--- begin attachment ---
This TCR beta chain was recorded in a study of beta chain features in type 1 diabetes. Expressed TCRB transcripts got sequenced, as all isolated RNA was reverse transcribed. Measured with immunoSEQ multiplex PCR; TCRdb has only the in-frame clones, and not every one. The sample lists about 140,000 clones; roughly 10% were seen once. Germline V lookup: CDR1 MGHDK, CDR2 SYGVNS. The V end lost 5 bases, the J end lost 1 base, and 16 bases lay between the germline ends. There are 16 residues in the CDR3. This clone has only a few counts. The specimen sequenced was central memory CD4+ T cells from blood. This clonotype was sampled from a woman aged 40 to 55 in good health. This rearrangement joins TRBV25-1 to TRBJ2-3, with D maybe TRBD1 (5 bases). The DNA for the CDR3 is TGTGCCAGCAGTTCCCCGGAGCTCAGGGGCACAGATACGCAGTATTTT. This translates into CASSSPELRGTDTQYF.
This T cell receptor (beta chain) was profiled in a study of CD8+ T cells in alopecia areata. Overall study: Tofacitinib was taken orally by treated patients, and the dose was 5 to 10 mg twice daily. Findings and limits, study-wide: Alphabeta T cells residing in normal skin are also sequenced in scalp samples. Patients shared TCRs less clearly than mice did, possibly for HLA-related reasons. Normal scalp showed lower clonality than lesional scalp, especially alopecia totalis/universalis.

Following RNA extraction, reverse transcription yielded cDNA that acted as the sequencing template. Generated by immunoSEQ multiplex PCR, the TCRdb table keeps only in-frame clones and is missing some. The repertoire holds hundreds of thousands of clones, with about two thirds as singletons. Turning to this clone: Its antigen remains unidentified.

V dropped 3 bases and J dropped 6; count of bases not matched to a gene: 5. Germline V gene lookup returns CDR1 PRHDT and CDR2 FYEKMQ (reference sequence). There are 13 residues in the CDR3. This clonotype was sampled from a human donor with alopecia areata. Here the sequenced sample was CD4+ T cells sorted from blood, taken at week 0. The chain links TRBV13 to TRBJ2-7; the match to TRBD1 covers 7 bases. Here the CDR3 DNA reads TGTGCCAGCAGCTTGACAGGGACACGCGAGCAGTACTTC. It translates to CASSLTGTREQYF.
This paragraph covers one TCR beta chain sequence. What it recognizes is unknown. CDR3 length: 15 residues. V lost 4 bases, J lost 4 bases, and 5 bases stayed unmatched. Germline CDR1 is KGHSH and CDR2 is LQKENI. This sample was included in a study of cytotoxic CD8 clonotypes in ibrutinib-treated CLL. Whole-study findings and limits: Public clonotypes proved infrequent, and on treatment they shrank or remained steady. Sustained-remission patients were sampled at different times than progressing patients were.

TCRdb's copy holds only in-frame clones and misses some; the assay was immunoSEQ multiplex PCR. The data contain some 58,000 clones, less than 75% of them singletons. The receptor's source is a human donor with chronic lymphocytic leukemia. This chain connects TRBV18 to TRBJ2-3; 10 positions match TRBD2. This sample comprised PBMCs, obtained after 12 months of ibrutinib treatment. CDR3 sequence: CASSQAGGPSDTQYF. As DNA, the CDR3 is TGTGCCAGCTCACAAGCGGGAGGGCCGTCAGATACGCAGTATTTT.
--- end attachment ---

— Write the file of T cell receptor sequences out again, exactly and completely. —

This TCR beta chain was recorded in a study of beta chain features in type 1 diabetes. Expressed TCRB transcripts got sequenced, as all isolated RNA was reverse transcribed. Measured with immunoSEQ multiplex PCR; TCRdb has only the in-frame clones, and not every one. The sample lists about 140,000 clones; roughly 10% were seen once. Germline V lookup: CDR1 MGHDK, CDR2 SYGVNS. The V end lost 5 bases, the J end lost 1 base, and 16 bases lay between the germline ends. There are 16 residues in the CDR3. This clone has only a few counts. The specimen sequenced was central memory CD4+ T cells from blood. This clonotype was sampled from a woman aged 40 to 55 in good health. This rearrangement joins TRBV25-1 to TRBJ2-3, with D maybe TRBD1 (5 bases). The DNA for the CDR3 is TGTGCCAGCAGTTCCCCGGAGCTCAGGGGCACAGATACGCAGTATTTT. This translates into CASSSPELRGTDTQYF.
This T cell receptor (beta chain) was profiled in a study of CD8+ T cells in alopecia areata. Overall study: Tofacitinib was taken orally by treated patients, and the dose was 5 to 10 mg twice daily. Findings and limits, study-wide: Alphabeta T cells residing in normal skin are also sequenced in scalp samples. Patients shared TCRs less clearly than mice did, possibly for HLA-related reasons. Normal scalp showed lower clonality than lesional scalp, especially alopecia totalis/universalis.

Following RNA extraction, reverse transcription yielded cDNA that acted as the sequencing template. Generated by immunoSEQ multiplex PCR, the TCRdb table keeps only in-frame clones and is missing some. The repertoire holds hundreds of thousands of clones, with about two thirds as singletons. Turning to this clone: Its antigen remains unidentified.

V dropped 3 bases and J dropped 6; count of bases not matched to a gene: 5. Germline V gene lookup returns CDR1 PRHDT and CDR2 FYEKMQ (reference sequence). There are 13 residues in the CDR3. This clonotype was sampled from a human donor with alopecia areata. Here the sequenced sample was CD4+ T cells sorted from blood, taken at week 0. The chain links TRBV13 to TRBJ2-7; the match to TRBD1 covers 7 bases. Here the CDR3 DNA reads TGTGCCAGCAGCTTGACAGGGACACGCGAGCAGTACTTC. It translates to CASSLTGTREQYF.
This paragraph covers one TCR beta chain sequence. What it recognizes is unknown. CDR3 length: 15 residues. V lost 4 bases, J lost 4 bases, and 5 bases stayed unmatched. Germline CDR1 is KGHSH and CDR2 is LQKENI. This sample was included in a study of cytotoxic CD8 clonotypes in ibrutinib-treated CLL. Whole-study findings and limits: Public clonotypes proved infrequent, and on treatment they shrank or remained steady. Sustained-remission patients were sampled at different times than progressing patients were.

TCRdb's copy holds only in-frame clones and misses some; the assay was immunoSEQ multiplex PCR. The data contain some 58,000 clones, less than 75% of them singletons. The receptor's source is a human donor with chronic lymphocytic leukemia. This chain connects TRBV18 to TRBJ2-3; 10 positions match TRBD2. This sample comprised PBMCs, obtained after 12 months of ibrutinib treatment. CDR3 sequence: CASSQAGGPSDTQYF. As DNA, the CDR3 is TGTGCCAGCTCACAAGCGGGAGGGCCGTCAGATACGCAGTATTTT.